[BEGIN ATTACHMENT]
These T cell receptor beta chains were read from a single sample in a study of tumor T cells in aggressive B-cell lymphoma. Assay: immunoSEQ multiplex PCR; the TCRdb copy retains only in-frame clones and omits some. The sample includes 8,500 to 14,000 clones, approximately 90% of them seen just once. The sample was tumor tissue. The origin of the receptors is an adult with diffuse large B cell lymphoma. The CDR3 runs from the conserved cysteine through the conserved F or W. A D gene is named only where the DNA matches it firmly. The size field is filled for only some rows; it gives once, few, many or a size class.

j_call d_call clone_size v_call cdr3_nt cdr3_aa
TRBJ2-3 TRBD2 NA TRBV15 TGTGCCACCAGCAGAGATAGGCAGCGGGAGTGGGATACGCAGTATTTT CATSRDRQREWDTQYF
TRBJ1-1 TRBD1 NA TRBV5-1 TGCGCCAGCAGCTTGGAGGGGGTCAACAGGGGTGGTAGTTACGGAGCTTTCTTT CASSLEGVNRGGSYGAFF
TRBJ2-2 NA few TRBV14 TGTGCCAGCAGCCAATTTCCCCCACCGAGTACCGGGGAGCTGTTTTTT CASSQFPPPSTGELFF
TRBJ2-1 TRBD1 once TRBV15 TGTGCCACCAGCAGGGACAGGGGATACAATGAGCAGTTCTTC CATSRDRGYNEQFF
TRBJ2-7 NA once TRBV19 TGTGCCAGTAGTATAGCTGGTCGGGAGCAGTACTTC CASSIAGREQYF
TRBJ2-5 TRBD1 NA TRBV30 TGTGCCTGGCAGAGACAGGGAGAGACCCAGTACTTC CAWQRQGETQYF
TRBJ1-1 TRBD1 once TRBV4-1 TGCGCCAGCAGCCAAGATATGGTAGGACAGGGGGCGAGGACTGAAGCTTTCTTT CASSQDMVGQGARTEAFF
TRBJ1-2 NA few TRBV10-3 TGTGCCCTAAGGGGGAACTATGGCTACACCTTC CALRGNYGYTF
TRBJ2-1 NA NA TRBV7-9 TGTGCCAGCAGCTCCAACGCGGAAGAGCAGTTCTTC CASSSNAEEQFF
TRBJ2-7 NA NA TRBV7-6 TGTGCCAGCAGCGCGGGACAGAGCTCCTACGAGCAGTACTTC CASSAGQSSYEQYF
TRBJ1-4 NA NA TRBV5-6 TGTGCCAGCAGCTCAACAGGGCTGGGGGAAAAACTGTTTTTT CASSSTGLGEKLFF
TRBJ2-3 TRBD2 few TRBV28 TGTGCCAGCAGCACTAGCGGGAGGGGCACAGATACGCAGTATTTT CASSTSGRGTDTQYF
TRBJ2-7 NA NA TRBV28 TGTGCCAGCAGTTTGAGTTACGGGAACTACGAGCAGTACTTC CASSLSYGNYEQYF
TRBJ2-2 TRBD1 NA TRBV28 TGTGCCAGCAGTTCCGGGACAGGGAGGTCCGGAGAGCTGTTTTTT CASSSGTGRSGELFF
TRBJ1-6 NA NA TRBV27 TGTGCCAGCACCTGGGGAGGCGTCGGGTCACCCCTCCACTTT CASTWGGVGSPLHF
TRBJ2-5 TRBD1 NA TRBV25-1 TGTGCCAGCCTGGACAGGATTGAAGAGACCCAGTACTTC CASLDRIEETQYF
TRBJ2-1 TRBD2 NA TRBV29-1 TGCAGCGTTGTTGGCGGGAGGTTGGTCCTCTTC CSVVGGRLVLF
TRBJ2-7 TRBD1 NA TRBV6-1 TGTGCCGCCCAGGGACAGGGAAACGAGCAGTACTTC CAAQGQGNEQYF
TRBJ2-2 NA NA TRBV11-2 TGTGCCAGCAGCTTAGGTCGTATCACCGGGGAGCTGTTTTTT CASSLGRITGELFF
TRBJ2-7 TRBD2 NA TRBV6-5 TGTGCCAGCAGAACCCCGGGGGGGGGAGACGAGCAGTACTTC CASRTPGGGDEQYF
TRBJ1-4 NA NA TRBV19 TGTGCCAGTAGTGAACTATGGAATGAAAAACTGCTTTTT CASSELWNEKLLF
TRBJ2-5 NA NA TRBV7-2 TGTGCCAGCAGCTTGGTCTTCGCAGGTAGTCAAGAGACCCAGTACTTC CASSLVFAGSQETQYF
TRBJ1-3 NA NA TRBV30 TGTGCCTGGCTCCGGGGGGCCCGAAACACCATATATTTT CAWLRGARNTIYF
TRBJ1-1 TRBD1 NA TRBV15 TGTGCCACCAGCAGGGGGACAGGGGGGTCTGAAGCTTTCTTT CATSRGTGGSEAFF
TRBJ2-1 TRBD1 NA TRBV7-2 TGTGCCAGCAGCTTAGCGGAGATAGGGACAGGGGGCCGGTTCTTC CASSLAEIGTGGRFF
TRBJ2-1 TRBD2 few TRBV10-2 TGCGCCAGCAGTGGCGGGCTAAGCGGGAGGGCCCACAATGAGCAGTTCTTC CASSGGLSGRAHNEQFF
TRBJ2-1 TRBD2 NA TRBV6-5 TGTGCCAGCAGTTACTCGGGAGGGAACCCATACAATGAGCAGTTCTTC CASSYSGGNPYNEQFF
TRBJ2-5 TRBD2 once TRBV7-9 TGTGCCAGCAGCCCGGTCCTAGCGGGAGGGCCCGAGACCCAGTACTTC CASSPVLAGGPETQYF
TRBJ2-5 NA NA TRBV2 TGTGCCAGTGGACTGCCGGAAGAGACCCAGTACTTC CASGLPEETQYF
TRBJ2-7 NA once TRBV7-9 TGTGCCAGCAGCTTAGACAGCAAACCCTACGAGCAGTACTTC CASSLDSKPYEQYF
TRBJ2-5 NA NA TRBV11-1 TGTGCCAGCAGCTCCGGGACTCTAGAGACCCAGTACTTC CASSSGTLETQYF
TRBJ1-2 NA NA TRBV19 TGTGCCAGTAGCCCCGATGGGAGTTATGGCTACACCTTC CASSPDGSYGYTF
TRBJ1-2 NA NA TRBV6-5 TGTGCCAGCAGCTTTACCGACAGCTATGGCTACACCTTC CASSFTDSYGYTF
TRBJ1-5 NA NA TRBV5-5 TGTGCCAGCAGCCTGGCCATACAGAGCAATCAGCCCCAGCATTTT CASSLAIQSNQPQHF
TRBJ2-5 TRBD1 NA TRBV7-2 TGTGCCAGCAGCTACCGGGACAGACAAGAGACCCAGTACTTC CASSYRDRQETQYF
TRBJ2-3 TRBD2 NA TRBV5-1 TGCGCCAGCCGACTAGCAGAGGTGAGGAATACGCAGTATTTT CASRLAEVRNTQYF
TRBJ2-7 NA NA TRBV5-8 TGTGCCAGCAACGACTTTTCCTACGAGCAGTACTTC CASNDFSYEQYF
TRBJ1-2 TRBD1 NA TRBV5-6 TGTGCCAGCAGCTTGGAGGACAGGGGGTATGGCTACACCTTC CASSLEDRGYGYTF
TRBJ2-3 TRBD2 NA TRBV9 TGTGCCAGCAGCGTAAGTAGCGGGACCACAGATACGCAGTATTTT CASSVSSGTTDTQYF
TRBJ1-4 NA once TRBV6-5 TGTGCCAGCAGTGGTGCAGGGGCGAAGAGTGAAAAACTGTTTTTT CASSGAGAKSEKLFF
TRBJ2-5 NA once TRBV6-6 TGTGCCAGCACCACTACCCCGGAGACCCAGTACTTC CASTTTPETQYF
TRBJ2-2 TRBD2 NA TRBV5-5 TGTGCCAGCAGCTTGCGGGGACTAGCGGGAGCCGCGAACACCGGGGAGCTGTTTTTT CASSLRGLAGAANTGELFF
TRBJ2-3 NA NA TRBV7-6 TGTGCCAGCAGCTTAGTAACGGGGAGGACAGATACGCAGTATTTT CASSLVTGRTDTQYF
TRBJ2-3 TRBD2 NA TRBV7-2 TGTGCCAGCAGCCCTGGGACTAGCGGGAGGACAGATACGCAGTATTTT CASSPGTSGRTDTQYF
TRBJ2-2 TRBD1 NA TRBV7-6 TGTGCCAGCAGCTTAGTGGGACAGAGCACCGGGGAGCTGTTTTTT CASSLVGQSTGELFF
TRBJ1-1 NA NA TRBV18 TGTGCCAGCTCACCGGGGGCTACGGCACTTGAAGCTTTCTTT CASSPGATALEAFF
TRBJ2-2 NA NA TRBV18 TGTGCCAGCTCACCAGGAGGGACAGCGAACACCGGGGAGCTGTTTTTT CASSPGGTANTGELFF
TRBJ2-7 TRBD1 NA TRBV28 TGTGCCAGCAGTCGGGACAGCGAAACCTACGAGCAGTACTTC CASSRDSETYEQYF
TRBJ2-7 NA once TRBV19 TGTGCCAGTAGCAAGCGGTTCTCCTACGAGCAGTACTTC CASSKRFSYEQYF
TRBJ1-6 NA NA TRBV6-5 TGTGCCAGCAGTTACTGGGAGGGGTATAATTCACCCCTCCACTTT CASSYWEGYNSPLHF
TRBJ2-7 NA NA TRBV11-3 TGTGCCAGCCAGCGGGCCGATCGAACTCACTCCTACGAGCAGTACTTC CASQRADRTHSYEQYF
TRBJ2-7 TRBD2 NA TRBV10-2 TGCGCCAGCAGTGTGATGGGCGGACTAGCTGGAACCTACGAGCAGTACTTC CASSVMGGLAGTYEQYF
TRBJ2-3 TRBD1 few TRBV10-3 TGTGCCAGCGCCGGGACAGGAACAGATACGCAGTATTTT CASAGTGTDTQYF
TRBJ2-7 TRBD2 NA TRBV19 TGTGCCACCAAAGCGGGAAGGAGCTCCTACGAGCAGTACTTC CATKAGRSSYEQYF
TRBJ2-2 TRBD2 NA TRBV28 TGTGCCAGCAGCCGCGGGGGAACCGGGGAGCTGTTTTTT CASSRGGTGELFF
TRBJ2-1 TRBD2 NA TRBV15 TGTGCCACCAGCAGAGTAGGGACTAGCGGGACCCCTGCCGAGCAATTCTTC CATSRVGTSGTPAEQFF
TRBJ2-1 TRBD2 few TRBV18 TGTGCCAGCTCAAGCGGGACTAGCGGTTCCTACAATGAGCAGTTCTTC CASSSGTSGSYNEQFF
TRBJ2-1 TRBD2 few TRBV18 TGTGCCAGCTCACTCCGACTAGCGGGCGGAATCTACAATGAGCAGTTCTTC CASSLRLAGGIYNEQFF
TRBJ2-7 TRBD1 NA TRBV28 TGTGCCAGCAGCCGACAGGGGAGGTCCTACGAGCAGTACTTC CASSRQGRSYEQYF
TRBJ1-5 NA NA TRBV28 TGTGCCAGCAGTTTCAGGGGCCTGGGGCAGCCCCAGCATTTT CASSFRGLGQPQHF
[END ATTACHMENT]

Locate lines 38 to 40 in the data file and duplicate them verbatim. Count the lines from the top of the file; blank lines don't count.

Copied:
TRBJ2-3 TRBD2 NA TRBV5-1 TGCGCCAGCCGACTAGCAGAGGTGAGGAATACGCAGTATTTT CASRLAEVRNTQYF
TRBJ2-7 NA NA TRBV5-8 TGTGCCAGCAACGACTTTTCCTACGAGCAGTACTTC CASNDFSYEQYF
TRBJ1-2 TRBD1 NA TRBV5-6 TGTGCCAGCAGCTTGGAGGACAGGGGGTATGGCTACACCTTC CASSLEDRGYGYTF